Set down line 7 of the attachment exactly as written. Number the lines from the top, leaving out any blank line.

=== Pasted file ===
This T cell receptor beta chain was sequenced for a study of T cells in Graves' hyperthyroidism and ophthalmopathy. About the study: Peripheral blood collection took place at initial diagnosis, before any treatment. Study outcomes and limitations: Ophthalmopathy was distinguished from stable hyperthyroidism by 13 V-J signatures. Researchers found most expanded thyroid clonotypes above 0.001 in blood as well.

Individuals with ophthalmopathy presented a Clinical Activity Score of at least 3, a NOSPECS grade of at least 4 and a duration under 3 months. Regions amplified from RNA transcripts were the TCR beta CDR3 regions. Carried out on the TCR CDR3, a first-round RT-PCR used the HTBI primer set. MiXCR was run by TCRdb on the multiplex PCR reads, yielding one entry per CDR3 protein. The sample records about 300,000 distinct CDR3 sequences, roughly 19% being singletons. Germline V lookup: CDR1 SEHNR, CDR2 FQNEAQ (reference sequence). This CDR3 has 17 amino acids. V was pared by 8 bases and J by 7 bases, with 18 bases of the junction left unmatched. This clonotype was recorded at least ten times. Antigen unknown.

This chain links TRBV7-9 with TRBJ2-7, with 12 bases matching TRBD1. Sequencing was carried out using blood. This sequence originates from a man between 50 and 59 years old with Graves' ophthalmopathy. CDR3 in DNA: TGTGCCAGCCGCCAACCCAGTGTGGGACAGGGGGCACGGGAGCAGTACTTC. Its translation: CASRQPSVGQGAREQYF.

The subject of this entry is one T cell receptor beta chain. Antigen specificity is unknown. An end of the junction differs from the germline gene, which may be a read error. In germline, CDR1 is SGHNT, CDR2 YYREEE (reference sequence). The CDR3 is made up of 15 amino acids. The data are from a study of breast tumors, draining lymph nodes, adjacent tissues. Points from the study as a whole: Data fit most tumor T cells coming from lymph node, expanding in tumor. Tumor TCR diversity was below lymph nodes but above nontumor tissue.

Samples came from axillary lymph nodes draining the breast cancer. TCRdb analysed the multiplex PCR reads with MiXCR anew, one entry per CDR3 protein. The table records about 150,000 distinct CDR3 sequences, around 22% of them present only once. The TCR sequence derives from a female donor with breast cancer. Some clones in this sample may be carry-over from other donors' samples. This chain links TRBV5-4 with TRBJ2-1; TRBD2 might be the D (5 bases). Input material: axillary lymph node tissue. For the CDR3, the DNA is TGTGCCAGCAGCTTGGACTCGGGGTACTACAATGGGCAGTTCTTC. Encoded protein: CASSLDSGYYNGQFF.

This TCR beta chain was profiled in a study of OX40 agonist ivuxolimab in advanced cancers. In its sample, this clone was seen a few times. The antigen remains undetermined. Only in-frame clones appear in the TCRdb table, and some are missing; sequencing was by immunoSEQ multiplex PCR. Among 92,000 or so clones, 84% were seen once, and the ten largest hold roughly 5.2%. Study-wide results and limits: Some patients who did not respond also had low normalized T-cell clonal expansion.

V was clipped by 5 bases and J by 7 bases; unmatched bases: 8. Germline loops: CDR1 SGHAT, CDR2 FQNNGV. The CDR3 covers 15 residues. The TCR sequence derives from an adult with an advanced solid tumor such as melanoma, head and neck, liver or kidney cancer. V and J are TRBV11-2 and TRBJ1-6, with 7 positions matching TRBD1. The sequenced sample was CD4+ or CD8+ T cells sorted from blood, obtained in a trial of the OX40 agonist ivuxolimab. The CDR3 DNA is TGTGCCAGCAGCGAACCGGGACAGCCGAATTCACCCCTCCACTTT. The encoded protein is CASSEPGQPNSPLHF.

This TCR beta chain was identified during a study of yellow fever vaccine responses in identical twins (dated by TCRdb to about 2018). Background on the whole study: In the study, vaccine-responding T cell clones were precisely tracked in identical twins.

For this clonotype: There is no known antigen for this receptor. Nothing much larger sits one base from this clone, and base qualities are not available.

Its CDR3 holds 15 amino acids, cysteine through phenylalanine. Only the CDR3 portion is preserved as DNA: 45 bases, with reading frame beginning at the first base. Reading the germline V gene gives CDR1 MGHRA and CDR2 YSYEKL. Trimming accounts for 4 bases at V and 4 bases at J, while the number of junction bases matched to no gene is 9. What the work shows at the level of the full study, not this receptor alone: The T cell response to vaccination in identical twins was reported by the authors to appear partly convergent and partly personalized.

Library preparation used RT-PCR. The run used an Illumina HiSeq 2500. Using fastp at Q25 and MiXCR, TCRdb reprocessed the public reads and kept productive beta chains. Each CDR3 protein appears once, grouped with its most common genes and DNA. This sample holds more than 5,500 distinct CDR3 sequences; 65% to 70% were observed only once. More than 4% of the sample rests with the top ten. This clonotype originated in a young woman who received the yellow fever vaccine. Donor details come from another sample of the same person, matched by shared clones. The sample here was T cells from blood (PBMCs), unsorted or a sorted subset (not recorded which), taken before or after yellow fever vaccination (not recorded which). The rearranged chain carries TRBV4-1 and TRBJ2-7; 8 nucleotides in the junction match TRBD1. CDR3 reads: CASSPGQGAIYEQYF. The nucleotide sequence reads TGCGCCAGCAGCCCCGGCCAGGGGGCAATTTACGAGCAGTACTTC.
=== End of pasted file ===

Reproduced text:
V was clipped by 5 bases and J by 7 bases; unmatched bases: 8. Germline loops: CDR1 SGHAT, CDR2 FQNNGV. The CDR3 covers 15 residues. The TCR sequence derives from an adult with an advanced solid tumor such as melanoma, head and neck, liver or kidney cancer. V and J are TRBV11-2 and TRBJ1-6, with 7 positions matching TRBD1. The sequenced sample was CD4+ or CD8+ T cells sorted from blood, obtained in a trial of the OX40 agonist ivuxolimab. The CDR3 DNA is TGTGCCAGCAGCGAACCGGGACAGCCGAATTCACCCCTCCACTTT. The encoded protein is CASSEPGQPNSPLHF.